Nature at
Ashton Park

The Lake

The lake is the single most important feature in Ashton Park and along with the children’s playground draws the most attention of most passers-by and visitors.

Part of the fascination with the lake is that it hosts a variety of birds that thrive around a watery habitat, some permanent residents some seasonal visitors and other occasional visitors seeking food.

A noticeboard containing information on the more common water birds can be found by the Dunraven Road gate.

Mallards (both the colourful male with the green head and the brown female) are residents as are tufted ducks, coots and moorhens.

Herring Gulls have come to colonise the lake unfortunately drawn in by the ready meals of bread brought by visitors feeding the ducks.

Herring gulls also feed off the baby duckings, coots, moorhens and even Canada Goose goslings. So please avoid feeding the Herring Gulls!

If you are feeding the ducks consider the contents of the notice below (also fixed to the sluice railings) carefully and buy our floating duck food (sold at the Waverley Newsagents on Banks Road and the Ashton Park teashop) rather than bring bread.

And remember what the lake can look like when you bring bread on a busy weekend in the park. Not only does it look unsightly, pollutes the water but it encourages rats in our park.

Other water birds that can be seen on the lake are shoveller, canada geese and occasional herons and cormorants round the island seeking fish in the lake. Small “tiddlers”, goldfish and garden pond carp can be seen in the lake on occasions.

Other birds and bats

Pipistrelle bats can be seen during the summer and autumn around the park. Good places are around the Lower Bowling Green and on the Wirral Way.

Commonly seen (or heard) birds in the rest of the park include:

    • Blackbird
    • Carrion Crow
    • Chiff Chaff
    • Dunnock
    • Fieldfare (winter visitor)
    • Finches – Goldfinch, Greenfinch, chaffinch
    • Jackdaw
    • Jay
    • Magpie
    • Nuthatch
    • Owl – Tawny
    • Redwing (winter visitor)
    • Robin
    • Starling
    • Swallow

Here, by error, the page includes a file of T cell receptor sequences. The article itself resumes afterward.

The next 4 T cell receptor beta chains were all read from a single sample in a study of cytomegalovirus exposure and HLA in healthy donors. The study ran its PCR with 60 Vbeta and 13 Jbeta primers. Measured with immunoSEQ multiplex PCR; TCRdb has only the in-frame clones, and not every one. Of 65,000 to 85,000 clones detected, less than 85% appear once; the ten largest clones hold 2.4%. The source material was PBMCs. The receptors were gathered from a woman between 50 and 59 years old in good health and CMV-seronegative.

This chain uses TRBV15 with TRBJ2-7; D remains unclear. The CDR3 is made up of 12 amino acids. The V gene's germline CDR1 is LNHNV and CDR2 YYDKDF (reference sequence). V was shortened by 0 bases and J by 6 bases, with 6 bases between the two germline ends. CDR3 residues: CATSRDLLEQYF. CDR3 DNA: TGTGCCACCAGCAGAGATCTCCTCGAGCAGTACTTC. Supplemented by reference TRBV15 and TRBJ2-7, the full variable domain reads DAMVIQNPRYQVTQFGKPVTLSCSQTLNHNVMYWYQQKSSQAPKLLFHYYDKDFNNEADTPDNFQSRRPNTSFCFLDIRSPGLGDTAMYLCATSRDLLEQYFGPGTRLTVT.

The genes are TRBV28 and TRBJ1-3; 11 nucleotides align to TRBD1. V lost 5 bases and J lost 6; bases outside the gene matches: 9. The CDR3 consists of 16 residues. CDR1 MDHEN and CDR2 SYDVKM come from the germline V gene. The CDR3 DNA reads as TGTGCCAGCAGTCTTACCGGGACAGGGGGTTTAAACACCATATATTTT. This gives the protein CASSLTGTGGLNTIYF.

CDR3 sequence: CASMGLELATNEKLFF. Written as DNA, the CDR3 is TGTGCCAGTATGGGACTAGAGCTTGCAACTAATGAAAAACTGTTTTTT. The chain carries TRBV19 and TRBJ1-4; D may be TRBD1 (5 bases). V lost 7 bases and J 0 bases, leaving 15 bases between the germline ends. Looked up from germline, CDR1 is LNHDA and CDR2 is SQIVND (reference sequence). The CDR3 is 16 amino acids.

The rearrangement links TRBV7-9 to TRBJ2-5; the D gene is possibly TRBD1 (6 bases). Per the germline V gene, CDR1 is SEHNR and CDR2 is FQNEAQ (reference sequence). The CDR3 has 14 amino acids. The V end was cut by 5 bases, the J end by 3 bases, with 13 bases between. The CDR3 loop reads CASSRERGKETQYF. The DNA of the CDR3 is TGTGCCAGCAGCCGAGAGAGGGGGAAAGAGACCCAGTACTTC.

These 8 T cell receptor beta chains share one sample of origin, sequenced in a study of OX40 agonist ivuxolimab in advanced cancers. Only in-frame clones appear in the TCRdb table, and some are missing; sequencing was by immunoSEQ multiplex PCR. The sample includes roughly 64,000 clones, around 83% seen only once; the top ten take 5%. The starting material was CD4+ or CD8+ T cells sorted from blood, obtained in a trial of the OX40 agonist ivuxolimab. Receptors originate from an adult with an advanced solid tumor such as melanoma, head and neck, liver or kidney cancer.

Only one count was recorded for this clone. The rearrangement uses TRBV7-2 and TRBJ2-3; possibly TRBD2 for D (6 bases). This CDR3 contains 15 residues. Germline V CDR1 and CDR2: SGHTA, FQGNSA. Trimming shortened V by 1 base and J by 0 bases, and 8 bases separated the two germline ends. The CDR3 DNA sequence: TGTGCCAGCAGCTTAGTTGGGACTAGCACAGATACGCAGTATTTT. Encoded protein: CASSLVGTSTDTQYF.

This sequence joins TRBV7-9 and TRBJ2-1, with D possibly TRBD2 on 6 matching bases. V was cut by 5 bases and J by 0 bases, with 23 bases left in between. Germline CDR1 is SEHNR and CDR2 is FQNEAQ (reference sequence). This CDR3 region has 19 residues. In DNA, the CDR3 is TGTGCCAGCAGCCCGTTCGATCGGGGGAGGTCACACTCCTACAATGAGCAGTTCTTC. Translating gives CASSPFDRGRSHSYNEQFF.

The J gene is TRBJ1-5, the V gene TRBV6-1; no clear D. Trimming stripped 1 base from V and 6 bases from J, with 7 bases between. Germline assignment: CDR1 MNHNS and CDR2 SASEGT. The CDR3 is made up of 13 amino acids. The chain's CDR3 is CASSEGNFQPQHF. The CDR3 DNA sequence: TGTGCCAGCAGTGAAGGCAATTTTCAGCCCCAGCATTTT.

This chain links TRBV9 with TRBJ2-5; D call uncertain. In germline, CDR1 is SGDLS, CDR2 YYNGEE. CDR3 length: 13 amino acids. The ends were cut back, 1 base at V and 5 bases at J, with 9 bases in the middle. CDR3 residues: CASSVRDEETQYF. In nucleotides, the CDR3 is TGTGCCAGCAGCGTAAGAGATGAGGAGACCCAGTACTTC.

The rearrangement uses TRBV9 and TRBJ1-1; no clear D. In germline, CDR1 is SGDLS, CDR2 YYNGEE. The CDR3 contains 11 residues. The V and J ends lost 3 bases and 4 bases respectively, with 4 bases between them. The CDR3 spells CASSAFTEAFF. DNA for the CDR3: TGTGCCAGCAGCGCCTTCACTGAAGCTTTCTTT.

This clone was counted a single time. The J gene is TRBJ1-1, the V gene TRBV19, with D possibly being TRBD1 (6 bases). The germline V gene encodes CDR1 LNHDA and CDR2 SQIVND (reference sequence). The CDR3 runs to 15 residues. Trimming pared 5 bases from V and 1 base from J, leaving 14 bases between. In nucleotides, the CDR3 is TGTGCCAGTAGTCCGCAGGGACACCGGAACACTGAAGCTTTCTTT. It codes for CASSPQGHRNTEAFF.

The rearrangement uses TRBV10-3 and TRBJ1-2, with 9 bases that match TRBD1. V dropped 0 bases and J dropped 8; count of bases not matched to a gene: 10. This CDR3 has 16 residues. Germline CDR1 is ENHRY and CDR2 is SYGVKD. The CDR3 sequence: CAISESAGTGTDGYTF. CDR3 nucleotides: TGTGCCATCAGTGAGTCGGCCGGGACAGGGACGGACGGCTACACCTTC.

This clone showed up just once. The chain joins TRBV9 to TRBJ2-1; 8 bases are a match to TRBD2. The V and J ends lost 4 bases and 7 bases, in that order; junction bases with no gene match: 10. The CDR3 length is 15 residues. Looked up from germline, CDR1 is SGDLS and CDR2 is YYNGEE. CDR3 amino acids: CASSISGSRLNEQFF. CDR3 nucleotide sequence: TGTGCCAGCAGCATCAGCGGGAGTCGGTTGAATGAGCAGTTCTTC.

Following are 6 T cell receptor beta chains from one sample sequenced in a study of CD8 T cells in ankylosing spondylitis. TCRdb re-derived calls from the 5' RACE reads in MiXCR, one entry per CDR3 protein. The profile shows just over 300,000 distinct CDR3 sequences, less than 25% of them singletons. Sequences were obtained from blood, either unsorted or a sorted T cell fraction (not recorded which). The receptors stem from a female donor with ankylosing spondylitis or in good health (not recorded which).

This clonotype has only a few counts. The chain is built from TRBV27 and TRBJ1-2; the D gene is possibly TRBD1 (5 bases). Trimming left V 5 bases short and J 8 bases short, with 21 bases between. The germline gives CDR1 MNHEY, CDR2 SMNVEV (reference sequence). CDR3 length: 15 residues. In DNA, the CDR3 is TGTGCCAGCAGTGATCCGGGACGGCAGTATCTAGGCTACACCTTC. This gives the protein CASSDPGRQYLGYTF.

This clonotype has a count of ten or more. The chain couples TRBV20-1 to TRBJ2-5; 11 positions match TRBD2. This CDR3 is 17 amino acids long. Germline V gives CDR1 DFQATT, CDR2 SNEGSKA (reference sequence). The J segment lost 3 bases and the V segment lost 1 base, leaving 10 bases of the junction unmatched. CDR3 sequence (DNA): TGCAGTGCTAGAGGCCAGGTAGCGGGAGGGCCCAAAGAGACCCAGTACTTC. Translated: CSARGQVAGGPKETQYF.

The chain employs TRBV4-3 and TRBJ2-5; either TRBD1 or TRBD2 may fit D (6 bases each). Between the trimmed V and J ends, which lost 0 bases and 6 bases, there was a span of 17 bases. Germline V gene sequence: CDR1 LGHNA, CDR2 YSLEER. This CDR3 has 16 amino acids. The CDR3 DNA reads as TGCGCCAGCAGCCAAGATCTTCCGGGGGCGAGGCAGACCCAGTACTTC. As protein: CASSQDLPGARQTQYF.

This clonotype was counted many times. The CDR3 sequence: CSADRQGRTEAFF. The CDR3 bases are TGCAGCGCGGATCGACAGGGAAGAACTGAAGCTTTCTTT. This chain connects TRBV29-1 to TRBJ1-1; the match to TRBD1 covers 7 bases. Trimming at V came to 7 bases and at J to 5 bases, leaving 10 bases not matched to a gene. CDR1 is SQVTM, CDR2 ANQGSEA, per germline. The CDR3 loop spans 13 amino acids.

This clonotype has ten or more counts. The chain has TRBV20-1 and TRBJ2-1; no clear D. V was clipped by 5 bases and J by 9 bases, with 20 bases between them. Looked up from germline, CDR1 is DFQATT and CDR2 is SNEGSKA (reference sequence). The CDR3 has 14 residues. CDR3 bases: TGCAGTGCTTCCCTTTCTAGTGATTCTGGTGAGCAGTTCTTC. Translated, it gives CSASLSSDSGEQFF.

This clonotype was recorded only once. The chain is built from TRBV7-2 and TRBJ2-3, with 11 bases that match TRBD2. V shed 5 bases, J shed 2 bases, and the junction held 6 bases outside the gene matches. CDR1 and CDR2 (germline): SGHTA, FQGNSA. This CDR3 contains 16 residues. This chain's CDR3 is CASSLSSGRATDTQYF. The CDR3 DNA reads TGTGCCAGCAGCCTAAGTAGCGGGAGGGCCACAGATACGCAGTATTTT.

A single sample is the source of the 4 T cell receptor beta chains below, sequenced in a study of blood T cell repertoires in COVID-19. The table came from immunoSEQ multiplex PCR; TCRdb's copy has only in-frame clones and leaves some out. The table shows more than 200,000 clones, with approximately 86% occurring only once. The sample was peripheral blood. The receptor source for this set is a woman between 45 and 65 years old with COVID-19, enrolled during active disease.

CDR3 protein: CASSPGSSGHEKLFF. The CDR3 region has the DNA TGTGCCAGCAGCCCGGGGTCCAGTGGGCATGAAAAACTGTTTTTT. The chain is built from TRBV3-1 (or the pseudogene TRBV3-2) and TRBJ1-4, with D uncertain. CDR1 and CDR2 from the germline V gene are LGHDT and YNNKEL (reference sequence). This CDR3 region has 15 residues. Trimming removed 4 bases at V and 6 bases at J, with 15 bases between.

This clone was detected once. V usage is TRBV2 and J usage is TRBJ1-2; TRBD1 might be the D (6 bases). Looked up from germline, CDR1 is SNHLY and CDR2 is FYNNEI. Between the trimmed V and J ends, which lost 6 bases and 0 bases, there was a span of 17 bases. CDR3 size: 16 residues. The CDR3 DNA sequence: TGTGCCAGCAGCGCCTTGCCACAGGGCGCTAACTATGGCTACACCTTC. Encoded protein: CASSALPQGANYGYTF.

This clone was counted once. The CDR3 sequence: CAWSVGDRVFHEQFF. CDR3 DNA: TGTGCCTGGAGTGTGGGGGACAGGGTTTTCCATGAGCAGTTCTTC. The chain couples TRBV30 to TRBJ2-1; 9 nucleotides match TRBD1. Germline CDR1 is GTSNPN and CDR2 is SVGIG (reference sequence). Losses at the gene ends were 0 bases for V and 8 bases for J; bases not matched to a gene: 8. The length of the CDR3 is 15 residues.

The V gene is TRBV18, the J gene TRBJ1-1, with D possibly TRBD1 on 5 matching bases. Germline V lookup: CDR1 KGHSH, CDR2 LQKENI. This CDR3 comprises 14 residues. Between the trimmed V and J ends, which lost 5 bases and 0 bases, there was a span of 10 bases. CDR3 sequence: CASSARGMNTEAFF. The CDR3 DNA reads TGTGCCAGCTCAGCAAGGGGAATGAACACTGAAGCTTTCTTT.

• Swift
    • Thrush – Mistle and Song
    • Tit – Blue, Coal, Great and Long-Tailed
    • Wagtail – Grey and Pied
    • Woodpecker – Greater Spotted
    • Wood Pigeon
    • Wren

Mammals
Grey squirrels and foxes can be seen (or heard) in the park as well as, unfortunately, rats, and badgers are present in the area.

Flora and fauna

As an urban park with a lot of cut grass and overgrown shrubberies and dark tree canopy, there is not a huge variety of flowers but primroses, cowslip, daffodils, snowdrops, crocuses, aster, yellow flag, daises, foxgloves, St John’s Wort and some invasive plants like pendulous sedge, alexanders, ivy, mare’s tail and ground elder are spreading rapidly.

Ashton Park has a fine selection of mature trees, although sadly gales and disease are taking toll of some fine and interesting specimens such as the Araucaria Araucaria or Monkey Puzzle (said to have been donated by Edward Hadwin’s brother who was Head gardener at Holker Hall, in South Cumbria).

Wirral Council has a tree plan for the park to replace lost trees with new specimens where there is room to replant.

The FOAP has produced a tree trail featuring:

  • Atlas Cedar
  • Cherry
  • Common Ash
  • Common Beech
  • Common Yew
  • Copper Beech
  • English Oak
  • Holly
  • Holm Oak
  • Horse Chestnut
  • Lombardy Poplar
  • London Plane
  • Monkey Puzzle (now lost)
  • Palm (Cordyline)
  • Purple- Leaved Plum
  • Scots Pine
  • Silver Birch
  • Swamp Cypress
  • Tulip Tree
  • Weeping Willow
    Other trees found are: Betula Utilis Jacqumontii, Hawthorn, Hornbeam, Liquidabar (Sweetgum), Sorbus Aria, Sycamore.